In Memoriam: Stefaniya Shabatura


Stefaniya Shabatura, artist, former member of the Ukrainian Helsinki Group and political prisoner has died after a long illness.  She was 76. 

Stefaniya Shabatura was born on November 5, 1938 in the Ternopil region and was very small when her father was killed in the War.  She graduated from two art institutes in the 1960s, specializing in creative embroidery. 

She was also an active member of the Lviv Klub tvorchoyi molodi, or Club for Creative Young People and took part in circulating samizdat literature. 

She was arrested during the second wave of arrests – the ‘pogrom’ of the Ukrainian intelligentsia which began on January 12, 1972.  She was charged under the standard Article 62 part 1 of the Criminal Code – ‘anti-Soviet agitation and propaganda’ and sentenced to 5 years harsh regime labour camp and three years exile.  The charges were linked to her circulating the poetry of Vasyl Stus and Mykola Kholodny, as well as the article ‘Amid the snow’ [Sered Snihiv] by Valentin Moroz.

She served her sentence in the women’s camp No. ZhKh-385/3 in a Mordovian labour camp at Barashevo. There she took an active part in protest actions and hunger strikes, demanding political prisoner status and an amnesty for all prisoners of conscience.  She was punished for this by being thrown into the punishment solitary confinement or PKT [prison-type cells], and calculated that in all she had spent 115 days in solitary confinement and a year and a half in PKT.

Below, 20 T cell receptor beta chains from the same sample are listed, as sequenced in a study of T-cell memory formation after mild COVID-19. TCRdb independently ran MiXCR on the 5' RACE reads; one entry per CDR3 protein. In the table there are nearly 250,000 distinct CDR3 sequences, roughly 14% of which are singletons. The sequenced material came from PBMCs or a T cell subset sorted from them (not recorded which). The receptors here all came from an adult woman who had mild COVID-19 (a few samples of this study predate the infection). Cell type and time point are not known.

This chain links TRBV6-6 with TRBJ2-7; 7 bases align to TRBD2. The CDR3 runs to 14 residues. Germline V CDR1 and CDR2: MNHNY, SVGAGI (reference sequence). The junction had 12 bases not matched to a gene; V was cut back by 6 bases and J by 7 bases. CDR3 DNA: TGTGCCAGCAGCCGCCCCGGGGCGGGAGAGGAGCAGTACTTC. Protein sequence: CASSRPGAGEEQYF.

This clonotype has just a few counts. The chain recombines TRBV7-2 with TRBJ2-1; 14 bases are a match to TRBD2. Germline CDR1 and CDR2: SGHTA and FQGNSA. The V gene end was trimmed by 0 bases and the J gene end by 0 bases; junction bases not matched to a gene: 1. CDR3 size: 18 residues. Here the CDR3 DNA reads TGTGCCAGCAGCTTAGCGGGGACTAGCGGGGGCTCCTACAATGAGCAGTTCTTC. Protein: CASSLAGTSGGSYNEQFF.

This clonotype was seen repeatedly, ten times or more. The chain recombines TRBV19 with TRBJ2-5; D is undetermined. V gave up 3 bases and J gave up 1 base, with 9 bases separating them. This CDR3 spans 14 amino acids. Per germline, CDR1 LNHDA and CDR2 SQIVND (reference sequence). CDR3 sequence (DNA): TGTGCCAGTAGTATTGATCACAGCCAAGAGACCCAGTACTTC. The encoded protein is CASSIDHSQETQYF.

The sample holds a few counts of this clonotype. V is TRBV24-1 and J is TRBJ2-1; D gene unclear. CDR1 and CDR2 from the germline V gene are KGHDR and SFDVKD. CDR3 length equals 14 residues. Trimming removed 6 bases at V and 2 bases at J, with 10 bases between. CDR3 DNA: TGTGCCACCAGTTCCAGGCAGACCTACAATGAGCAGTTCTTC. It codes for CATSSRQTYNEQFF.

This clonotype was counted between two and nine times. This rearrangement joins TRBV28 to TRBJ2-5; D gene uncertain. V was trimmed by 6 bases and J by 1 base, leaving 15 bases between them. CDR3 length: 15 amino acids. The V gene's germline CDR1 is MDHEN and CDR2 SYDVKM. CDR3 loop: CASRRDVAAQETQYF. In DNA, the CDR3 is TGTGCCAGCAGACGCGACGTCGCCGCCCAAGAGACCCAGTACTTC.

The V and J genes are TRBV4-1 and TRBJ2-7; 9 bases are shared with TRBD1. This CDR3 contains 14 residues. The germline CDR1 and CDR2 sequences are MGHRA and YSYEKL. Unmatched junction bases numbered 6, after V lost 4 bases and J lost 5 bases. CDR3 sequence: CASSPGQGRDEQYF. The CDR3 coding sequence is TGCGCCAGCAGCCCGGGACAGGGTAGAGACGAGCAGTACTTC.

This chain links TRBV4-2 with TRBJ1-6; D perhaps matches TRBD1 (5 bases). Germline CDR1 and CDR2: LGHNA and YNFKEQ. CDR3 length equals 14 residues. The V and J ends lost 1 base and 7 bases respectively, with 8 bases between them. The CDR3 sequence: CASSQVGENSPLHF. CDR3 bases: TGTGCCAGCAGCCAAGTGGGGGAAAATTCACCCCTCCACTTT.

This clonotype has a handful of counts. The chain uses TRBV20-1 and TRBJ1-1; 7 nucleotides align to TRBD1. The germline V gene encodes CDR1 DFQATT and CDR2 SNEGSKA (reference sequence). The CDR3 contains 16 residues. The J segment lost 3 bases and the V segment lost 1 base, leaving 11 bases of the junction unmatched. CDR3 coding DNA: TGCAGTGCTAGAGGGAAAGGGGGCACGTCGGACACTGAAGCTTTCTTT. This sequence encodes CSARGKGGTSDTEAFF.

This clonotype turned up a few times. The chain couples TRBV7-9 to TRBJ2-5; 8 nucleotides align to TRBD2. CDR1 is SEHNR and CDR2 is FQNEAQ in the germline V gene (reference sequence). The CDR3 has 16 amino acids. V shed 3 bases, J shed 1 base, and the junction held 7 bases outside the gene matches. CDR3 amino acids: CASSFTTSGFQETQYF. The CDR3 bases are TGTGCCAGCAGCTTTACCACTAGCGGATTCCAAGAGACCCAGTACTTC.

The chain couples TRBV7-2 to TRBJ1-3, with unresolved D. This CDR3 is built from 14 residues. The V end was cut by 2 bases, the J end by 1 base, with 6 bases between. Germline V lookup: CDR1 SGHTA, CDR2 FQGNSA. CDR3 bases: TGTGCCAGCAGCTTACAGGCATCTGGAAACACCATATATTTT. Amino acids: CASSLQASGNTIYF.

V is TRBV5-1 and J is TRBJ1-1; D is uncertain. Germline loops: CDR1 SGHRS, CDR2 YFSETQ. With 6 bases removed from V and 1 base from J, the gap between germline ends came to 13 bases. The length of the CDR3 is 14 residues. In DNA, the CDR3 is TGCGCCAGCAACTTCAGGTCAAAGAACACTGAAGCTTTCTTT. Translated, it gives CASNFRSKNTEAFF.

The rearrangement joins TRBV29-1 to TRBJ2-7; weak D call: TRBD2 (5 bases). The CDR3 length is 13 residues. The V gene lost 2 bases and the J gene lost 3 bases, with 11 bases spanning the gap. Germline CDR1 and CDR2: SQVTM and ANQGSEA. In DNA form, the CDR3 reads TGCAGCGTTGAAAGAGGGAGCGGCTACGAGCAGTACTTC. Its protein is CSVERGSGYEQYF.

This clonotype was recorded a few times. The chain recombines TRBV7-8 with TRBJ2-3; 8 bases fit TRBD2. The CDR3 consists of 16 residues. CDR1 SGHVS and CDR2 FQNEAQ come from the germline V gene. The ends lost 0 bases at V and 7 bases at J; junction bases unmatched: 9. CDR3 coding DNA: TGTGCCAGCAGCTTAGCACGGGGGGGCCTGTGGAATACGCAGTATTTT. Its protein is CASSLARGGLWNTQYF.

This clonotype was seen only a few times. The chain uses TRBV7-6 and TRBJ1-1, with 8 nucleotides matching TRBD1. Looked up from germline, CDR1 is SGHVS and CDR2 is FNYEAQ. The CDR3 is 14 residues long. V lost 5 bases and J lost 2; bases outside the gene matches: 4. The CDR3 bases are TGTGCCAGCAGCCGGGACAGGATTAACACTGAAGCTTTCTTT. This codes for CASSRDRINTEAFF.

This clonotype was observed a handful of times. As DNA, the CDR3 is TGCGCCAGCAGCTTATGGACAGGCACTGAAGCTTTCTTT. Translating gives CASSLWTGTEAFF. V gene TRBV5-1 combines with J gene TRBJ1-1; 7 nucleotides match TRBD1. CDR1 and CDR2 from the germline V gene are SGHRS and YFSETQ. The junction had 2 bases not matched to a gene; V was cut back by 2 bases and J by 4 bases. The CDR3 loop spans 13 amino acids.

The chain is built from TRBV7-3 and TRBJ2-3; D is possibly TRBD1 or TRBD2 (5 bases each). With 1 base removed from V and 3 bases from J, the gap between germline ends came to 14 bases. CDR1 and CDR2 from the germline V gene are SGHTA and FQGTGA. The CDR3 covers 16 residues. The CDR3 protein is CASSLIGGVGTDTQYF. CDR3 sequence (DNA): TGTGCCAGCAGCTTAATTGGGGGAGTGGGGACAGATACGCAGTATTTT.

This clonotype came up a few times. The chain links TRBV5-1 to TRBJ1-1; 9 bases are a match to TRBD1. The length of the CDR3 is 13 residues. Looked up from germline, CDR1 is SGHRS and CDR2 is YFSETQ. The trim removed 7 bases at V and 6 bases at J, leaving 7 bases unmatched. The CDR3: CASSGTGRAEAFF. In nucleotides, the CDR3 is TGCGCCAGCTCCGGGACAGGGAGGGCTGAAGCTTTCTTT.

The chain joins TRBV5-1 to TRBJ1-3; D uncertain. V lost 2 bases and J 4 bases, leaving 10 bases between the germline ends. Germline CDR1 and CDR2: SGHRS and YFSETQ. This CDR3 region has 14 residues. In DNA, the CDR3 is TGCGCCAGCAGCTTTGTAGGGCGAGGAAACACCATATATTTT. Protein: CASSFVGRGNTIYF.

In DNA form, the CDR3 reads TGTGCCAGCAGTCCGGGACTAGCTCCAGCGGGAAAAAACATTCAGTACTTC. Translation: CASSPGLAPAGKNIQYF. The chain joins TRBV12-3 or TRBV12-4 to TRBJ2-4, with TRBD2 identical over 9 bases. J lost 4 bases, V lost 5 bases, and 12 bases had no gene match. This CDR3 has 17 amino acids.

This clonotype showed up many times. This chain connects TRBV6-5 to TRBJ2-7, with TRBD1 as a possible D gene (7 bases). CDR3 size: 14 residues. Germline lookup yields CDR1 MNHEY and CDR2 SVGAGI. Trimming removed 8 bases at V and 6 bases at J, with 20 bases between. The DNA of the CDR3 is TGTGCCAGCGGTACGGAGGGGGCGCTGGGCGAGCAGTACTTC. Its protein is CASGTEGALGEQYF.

She was not allowed to paint which led to the women political prisoners declaring a hunger strike in protest. It was only in 1974 that an officer of the Lviv KGB brought a painter’s case and paints, pencils, brushes and paper, after which the camp administration made no more attempts to stop her.

At the end of 1975 Shabatura was taken to Lviv for “re-education”. On 10 December, Human Rights Day, as in previous years, she declared a hunger strike in protest at violations of human rights in the USSR. Despite intense pressure from an officer of the Lviv KGB, Shabatura did not abandon her strike, and was warned that she would ‘live to regret it’.

Immediately following her return to the camp, directly at the guard point, Shabatura was officially informed that 150 of her paintings, taken away before her departure, had been burned either as “abstract works” or where the camp was depicted.  In protest at this in February 1976 she refused to work. She was initially thrown into the solitary confinement cell, then in April she was put in a prison-type cell for six months.  The head of the camp cynically told her: “We don’t shoot people anymore, but we still have other ways of making sure that you don’t leave this camp alive”.  Shabatura declared a hunger strike which lasted 12 days. A wave of protest swept through the Mordovian political labour camps over the wanton destruction of her work, and that of others.

In February 1979 a group of political prisoners and those in exile, including Shabatura, declared their support – and membership - of the Ukrainian Helsinki Group whose founding members were almost all in labour camp. 

At the end of the 1980s Shabatura became actively involved in the national and political revival in Ukraine. She was an active member of the Lviv chapter of Memorial and of the Narodny Rukh Ukrainy [The Popular Movement of Ukraine] (Rukh), and took part in the struggle to re-establish the position of the persecuted Ukrainian Greek-Catholic Church (UGCC).

Stefaniya Shabatura died on December 17, 2014 in Lviv where she had lived for many years.

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